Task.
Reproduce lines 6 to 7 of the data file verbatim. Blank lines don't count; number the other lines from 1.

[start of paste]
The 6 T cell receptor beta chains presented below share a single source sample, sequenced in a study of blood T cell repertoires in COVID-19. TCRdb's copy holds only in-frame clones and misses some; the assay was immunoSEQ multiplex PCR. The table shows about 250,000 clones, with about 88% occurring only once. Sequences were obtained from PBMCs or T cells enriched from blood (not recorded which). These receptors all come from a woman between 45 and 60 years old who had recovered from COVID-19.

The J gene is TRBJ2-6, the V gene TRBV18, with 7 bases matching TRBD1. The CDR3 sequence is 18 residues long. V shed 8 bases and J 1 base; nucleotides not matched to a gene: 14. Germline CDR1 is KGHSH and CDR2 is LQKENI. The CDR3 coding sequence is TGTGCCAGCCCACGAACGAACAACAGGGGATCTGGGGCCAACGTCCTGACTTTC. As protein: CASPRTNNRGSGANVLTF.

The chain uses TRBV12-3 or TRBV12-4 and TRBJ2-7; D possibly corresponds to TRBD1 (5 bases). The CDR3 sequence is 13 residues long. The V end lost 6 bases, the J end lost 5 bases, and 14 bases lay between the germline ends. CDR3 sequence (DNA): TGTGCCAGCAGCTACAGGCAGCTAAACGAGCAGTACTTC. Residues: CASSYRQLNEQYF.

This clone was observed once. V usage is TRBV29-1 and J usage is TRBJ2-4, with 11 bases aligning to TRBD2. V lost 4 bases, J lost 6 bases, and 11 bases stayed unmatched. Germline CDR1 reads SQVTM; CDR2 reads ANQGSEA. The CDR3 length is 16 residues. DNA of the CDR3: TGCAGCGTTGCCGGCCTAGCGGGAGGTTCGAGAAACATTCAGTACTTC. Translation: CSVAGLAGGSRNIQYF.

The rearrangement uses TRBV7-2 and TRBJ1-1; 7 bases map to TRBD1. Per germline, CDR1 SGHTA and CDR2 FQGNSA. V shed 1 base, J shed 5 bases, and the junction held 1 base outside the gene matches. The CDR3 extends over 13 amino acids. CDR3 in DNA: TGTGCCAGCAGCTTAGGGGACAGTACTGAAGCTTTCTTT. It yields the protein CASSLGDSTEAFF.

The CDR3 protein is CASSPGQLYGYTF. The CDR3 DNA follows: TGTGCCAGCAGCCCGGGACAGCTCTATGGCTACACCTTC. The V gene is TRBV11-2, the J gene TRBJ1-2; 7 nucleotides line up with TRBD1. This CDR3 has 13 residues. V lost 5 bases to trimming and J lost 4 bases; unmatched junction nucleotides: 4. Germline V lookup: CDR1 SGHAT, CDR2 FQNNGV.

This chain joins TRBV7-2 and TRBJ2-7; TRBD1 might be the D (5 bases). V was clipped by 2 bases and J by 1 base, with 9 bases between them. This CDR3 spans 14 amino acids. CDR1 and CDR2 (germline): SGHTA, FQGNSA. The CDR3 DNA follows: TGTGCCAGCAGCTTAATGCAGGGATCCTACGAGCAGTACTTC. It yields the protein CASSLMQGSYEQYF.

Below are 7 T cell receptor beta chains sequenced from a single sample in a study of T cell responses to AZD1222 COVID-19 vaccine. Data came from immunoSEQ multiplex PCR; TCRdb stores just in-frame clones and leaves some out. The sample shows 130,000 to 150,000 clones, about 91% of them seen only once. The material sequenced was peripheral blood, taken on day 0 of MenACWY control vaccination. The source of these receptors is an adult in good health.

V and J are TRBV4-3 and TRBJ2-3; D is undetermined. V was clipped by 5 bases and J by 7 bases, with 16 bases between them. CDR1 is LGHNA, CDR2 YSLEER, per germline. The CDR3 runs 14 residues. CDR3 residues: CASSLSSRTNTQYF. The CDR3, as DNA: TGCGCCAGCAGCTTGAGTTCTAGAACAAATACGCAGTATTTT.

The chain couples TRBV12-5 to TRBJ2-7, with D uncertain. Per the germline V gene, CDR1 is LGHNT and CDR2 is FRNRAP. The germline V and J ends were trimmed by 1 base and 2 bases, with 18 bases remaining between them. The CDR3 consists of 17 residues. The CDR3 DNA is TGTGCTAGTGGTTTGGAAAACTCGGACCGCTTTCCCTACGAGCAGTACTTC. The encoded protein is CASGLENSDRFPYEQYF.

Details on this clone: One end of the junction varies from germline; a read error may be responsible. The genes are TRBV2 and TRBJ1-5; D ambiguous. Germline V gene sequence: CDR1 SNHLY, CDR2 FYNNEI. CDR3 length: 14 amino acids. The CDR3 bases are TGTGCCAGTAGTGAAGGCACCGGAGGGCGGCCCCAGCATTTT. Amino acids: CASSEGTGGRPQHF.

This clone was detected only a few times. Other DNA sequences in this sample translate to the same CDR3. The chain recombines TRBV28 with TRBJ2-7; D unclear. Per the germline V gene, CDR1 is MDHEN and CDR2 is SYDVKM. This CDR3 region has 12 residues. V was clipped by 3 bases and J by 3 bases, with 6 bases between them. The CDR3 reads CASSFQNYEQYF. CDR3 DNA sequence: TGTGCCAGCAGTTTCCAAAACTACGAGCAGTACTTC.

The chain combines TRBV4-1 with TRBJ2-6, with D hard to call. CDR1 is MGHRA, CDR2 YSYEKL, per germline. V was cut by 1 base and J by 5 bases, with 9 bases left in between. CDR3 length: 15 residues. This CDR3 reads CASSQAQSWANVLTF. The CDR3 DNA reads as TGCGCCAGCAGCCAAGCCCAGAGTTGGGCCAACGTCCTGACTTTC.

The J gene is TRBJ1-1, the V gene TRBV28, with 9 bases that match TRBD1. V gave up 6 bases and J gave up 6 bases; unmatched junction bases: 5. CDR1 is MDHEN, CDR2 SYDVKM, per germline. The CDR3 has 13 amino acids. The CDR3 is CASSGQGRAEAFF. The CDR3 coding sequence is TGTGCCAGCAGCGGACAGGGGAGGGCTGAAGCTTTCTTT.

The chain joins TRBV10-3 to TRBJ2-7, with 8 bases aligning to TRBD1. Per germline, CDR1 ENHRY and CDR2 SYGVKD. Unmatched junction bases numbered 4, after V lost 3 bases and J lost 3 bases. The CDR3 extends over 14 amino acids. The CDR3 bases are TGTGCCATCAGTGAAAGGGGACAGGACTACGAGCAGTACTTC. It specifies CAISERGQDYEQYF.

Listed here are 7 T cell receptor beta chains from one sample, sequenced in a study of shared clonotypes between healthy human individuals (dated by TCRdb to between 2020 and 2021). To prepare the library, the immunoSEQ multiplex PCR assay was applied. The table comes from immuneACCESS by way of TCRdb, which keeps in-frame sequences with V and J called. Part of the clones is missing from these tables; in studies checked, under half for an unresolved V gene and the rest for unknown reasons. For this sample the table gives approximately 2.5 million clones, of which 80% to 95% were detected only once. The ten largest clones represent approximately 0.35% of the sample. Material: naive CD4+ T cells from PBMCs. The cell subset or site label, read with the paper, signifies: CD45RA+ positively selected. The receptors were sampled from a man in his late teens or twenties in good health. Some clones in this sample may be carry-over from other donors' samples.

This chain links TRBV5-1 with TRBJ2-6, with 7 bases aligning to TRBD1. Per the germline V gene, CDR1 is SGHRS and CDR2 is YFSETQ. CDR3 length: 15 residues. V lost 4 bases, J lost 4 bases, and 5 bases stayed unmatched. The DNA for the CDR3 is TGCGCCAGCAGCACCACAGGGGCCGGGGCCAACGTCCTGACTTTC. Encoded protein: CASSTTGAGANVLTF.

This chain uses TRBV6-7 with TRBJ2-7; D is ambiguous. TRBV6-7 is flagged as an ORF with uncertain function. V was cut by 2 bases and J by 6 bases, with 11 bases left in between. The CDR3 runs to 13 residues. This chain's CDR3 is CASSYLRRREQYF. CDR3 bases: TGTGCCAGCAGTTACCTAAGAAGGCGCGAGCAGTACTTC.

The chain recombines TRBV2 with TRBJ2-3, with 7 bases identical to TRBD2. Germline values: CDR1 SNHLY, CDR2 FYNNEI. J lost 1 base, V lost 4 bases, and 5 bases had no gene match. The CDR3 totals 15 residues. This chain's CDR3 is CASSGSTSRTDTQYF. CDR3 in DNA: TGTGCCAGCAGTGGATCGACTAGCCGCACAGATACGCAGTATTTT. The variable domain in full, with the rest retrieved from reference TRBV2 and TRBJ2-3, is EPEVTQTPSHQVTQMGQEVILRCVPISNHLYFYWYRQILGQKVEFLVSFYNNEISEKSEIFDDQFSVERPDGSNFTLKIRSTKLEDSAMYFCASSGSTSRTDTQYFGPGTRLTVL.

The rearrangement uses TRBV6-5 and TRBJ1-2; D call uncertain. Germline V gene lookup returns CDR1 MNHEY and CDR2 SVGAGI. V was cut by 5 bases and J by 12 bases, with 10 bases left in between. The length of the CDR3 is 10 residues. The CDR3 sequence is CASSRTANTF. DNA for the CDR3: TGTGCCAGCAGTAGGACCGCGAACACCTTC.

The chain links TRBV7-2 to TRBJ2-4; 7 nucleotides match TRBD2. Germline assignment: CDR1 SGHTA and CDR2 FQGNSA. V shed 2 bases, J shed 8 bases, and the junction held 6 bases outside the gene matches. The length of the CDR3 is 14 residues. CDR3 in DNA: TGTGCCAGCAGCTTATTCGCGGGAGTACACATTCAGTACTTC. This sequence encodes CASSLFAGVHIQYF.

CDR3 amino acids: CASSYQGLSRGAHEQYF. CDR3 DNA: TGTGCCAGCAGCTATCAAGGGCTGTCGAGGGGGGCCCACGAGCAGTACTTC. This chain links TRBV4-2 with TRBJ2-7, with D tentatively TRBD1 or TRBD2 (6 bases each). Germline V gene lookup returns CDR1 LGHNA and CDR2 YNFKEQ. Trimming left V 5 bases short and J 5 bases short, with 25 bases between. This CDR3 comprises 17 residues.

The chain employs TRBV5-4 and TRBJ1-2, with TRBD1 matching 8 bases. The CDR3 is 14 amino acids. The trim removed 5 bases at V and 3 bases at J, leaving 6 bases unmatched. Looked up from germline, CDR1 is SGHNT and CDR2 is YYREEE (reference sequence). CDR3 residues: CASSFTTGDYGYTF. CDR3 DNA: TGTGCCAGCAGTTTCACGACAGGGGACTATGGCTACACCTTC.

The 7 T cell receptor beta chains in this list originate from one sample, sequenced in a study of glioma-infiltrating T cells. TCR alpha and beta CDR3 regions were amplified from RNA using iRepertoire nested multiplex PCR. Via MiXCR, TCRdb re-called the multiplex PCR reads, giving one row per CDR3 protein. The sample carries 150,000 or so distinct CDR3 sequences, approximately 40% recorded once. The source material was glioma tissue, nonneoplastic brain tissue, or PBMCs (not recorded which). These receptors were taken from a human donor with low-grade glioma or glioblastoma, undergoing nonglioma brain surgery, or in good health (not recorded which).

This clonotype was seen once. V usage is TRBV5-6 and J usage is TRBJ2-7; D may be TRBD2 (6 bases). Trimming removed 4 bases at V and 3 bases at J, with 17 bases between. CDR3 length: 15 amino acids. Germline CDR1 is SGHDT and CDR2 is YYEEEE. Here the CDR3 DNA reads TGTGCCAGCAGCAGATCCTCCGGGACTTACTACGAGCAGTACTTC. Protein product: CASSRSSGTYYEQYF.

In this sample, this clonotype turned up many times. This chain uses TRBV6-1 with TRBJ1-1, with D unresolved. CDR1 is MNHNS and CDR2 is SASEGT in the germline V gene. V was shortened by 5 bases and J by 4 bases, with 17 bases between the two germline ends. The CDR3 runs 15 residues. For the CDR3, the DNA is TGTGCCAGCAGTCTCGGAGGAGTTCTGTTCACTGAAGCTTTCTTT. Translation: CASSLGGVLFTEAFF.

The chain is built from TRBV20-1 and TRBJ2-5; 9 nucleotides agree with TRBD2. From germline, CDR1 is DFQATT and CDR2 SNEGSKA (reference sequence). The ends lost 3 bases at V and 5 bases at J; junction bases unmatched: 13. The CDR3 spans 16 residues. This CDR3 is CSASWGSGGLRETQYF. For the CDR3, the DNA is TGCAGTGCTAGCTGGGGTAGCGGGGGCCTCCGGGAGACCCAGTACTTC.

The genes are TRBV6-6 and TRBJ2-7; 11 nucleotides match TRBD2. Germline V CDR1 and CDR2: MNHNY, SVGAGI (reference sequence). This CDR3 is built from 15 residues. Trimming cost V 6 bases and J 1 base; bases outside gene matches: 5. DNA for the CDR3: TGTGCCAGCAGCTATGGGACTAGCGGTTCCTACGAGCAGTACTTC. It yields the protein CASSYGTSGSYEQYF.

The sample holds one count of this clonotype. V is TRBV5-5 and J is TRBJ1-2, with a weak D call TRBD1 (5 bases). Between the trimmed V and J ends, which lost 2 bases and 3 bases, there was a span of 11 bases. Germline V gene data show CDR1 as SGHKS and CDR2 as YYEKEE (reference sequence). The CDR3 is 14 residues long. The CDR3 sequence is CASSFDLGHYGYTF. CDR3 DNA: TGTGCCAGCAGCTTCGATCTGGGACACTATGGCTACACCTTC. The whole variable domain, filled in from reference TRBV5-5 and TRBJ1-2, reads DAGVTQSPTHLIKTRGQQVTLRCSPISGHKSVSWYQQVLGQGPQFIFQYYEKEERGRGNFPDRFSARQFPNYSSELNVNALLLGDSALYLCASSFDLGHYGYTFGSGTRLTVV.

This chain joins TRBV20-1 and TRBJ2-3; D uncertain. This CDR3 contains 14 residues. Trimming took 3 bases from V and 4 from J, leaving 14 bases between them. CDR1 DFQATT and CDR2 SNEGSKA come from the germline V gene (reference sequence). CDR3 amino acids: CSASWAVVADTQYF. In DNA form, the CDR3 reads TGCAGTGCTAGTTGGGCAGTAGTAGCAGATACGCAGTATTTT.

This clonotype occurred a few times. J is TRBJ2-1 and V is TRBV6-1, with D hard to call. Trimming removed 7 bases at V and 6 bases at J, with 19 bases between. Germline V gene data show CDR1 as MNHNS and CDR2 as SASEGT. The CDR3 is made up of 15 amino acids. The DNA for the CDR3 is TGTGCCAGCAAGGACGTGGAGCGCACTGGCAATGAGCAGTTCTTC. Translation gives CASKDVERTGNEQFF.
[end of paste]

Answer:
The CDR3 protein is CASSPGQLYGYTF. The CDR3 DNA follows: TGTGCCAGCAGCCCGGGACAGCTCTATGGCTACACCTTC. The V gene is TRBV11-2, the J gene TRBJ1-2; 7 nucleotides line up with TRBD1. This CDR3 has 13 residues. V lost 5 bases to trimming and J lost 4 bases; unmatched junction nucleotides: 4. Germline V lookup: CDR1 SGHAT, CDR2 FQNNGV.

This chain joins TRBV7-2 and TRBJ2-7; TRBD1 might be the D (5 bases). V was clipped by 2 bases and J by 1 base, with 9 bases between them. This CDR3 spans 14 amino acids. CDR1 and CDR2 (germline): SGHTA, FQGNSA. The CDR3 DNA follows: TGTGCCAGCAGCTTAATGCAGGGATCCTACGAGCAGTACTTC. It yields the protein CASSLMQGSYEQYF.